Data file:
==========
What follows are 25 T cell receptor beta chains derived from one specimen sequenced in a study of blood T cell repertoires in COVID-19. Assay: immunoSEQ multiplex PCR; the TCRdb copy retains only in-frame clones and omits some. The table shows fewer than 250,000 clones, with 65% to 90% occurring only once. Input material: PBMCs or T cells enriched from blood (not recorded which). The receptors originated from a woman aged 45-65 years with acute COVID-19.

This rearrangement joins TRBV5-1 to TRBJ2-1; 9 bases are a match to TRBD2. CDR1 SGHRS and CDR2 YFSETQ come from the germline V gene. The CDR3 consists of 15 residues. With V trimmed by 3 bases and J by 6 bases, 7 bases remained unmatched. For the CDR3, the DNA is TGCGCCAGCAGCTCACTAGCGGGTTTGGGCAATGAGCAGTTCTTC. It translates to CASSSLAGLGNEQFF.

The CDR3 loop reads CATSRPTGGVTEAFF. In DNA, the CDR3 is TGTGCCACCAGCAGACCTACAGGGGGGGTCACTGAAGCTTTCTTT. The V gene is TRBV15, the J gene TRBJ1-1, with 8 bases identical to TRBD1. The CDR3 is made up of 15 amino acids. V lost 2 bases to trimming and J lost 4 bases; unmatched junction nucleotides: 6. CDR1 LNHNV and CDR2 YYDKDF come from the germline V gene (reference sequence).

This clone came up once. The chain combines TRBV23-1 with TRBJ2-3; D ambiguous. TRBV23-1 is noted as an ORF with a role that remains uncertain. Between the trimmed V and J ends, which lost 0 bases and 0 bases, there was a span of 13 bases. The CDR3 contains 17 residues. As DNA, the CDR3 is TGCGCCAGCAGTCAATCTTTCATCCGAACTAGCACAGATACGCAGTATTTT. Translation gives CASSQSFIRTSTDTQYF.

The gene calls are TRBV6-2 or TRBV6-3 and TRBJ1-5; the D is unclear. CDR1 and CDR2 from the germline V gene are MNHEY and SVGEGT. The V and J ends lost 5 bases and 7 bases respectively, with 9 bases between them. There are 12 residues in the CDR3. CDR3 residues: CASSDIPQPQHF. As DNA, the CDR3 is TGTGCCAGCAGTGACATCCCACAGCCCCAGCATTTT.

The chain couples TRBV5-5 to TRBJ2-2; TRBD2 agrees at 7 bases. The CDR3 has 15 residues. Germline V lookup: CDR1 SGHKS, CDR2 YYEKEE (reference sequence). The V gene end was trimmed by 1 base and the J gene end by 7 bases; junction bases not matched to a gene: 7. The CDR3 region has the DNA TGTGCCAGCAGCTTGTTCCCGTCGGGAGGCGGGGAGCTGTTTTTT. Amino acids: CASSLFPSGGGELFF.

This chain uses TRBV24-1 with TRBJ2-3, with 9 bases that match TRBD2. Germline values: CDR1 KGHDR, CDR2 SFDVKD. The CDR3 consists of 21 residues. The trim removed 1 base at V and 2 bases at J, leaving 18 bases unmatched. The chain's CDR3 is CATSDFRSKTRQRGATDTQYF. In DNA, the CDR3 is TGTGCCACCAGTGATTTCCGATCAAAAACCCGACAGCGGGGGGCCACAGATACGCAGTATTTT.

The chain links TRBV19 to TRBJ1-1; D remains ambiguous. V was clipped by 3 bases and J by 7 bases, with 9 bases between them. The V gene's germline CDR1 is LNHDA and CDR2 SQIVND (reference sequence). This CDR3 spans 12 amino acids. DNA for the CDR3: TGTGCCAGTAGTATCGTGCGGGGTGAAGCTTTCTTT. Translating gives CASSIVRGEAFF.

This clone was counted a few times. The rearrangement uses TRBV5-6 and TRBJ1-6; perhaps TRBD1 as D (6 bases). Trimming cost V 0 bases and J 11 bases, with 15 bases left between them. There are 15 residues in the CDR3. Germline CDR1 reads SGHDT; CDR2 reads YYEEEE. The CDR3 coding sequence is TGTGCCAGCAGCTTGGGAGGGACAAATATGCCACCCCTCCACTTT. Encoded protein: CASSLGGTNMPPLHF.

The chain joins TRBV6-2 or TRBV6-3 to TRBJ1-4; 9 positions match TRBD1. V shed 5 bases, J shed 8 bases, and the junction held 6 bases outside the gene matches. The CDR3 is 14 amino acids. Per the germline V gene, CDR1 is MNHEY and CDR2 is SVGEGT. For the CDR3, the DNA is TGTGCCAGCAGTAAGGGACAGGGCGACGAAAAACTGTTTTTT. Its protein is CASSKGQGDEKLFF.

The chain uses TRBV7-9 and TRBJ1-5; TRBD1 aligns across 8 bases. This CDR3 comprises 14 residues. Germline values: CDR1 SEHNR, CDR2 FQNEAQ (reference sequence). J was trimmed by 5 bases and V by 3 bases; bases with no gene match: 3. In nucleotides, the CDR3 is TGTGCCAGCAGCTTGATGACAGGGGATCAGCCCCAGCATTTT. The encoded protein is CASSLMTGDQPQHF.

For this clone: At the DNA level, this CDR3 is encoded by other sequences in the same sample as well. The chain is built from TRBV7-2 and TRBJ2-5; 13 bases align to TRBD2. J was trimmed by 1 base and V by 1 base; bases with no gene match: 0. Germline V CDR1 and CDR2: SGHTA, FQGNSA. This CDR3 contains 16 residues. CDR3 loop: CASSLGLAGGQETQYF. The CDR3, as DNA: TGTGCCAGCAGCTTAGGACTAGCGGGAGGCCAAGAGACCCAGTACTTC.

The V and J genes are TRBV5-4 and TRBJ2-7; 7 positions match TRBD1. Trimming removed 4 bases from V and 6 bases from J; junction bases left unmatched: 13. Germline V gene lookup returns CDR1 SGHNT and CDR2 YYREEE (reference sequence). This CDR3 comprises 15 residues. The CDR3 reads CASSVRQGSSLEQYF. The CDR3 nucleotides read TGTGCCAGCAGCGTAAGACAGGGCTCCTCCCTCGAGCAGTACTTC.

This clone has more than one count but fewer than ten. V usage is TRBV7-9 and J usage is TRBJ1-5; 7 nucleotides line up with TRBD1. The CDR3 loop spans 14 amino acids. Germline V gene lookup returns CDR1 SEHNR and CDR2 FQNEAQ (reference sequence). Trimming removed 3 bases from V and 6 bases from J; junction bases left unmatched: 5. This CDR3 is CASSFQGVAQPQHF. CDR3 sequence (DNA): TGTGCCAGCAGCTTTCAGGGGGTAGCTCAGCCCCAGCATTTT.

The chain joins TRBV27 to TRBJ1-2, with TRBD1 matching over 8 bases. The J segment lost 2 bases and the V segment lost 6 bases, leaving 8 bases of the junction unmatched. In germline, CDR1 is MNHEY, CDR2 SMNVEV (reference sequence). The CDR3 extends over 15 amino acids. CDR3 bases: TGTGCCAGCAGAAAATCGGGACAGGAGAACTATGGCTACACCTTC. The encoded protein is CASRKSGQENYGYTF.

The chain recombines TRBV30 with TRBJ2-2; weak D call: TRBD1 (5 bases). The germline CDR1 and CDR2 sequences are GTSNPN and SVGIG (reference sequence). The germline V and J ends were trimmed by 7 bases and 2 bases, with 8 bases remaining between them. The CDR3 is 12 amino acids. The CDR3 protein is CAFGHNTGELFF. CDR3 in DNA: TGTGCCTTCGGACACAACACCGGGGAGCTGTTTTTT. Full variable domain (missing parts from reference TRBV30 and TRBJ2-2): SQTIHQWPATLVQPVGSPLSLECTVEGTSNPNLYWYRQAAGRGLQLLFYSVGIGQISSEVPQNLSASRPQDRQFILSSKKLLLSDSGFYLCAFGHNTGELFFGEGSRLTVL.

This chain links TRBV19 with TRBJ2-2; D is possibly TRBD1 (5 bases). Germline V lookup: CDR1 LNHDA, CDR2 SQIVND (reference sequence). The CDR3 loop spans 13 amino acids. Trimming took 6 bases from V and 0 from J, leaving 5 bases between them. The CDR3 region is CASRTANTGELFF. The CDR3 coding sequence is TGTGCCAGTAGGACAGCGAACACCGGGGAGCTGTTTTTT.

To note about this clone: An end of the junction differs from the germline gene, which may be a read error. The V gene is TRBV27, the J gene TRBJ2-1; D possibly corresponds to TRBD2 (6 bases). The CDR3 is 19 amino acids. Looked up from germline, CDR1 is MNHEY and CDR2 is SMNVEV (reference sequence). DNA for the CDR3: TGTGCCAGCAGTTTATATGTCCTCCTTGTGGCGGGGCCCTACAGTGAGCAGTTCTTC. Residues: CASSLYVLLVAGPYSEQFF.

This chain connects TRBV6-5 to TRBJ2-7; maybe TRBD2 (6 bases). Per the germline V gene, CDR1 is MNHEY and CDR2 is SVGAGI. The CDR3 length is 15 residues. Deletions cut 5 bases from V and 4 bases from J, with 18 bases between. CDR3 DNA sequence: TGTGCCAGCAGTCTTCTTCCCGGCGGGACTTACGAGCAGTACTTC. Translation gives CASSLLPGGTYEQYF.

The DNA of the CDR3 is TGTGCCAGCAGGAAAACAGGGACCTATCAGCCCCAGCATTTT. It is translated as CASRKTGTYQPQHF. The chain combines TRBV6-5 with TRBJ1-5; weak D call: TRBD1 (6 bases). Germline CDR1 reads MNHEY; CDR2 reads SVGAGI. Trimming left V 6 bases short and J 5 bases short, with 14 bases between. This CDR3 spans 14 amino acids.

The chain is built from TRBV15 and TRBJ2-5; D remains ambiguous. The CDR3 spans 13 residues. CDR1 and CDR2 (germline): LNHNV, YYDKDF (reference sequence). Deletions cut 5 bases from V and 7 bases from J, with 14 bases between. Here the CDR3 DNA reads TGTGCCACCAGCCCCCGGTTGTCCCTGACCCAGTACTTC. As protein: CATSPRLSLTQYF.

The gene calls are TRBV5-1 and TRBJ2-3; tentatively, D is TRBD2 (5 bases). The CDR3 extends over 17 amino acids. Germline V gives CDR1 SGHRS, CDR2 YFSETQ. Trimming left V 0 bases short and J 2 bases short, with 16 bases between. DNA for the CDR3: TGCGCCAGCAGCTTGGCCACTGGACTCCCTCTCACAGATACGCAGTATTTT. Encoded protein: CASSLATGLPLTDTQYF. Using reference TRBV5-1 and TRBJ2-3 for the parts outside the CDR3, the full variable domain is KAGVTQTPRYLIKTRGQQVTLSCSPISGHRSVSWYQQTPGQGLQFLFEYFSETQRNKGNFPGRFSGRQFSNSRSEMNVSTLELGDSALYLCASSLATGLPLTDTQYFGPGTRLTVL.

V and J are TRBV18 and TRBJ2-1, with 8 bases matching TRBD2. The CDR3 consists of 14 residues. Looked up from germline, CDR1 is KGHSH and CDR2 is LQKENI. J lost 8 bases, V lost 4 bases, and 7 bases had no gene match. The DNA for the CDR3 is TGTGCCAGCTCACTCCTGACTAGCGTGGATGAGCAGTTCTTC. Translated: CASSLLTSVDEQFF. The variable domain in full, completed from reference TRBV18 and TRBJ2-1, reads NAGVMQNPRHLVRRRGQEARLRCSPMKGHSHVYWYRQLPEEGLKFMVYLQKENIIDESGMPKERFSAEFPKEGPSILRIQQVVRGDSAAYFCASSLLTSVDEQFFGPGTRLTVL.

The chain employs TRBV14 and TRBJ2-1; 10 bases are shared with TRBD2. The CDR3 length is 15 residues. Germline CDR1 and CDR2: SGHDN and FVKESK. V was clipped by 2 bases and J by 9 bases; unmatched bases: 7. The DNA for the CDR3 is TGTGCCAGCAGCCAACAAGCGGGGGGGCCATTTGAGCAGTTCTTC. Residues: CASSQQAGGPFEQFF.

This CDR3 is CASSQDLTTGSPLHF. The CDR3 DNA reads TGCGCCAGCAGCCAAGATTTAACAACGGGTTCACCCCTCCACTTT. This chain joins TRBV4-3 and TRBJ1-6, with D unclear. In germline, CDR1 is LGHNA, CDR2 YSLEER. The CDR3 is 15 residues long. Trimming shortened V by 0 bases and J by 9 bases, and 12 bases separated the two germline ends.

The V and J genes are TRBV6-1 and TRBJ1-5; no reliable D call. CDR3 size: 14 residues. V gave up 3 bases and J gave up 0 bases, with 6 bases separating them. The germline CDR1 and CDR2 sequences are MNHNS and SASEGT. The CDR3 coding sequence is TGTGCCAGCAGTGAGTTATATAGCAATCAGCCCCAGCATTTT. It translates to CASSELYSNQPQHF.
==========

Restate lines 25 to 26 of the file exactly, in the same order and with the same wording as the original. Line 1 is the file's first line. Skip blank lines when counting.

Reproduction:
This CDR3 is CASSQDLTTGSPLHF. The CDR3 DNA reads TGCGCCAGCAGCCAAGATTTAACAACGGGTTCACCCCTCCACTTT. This chain joins TRBV4-3 and TRBJ1-6, with D unclear. In germline, CDR1 is LGHNA, CDR2 YSLEER. The CDR3 is 15 residues long. Trimming shortened V by 0 bases and J by 9 bases, and 12 bases separated the two germline ends.

The V and J genes are TRBV6-1 and TRBJ1-5; no reliable D call. CDR3 size: 14 residues. V gave up 3 bases and J gave up 0 bases, with 6 bases separating them. The germline CDR1 and CDR2 sequences are MNHNS and SASEGT. The CDR3 coding sequence is TGTGCCAGCAGTGAGTTATATAGCAATCAGCCCCAGCATTTT. It translates to CASSELYSNQPQHF.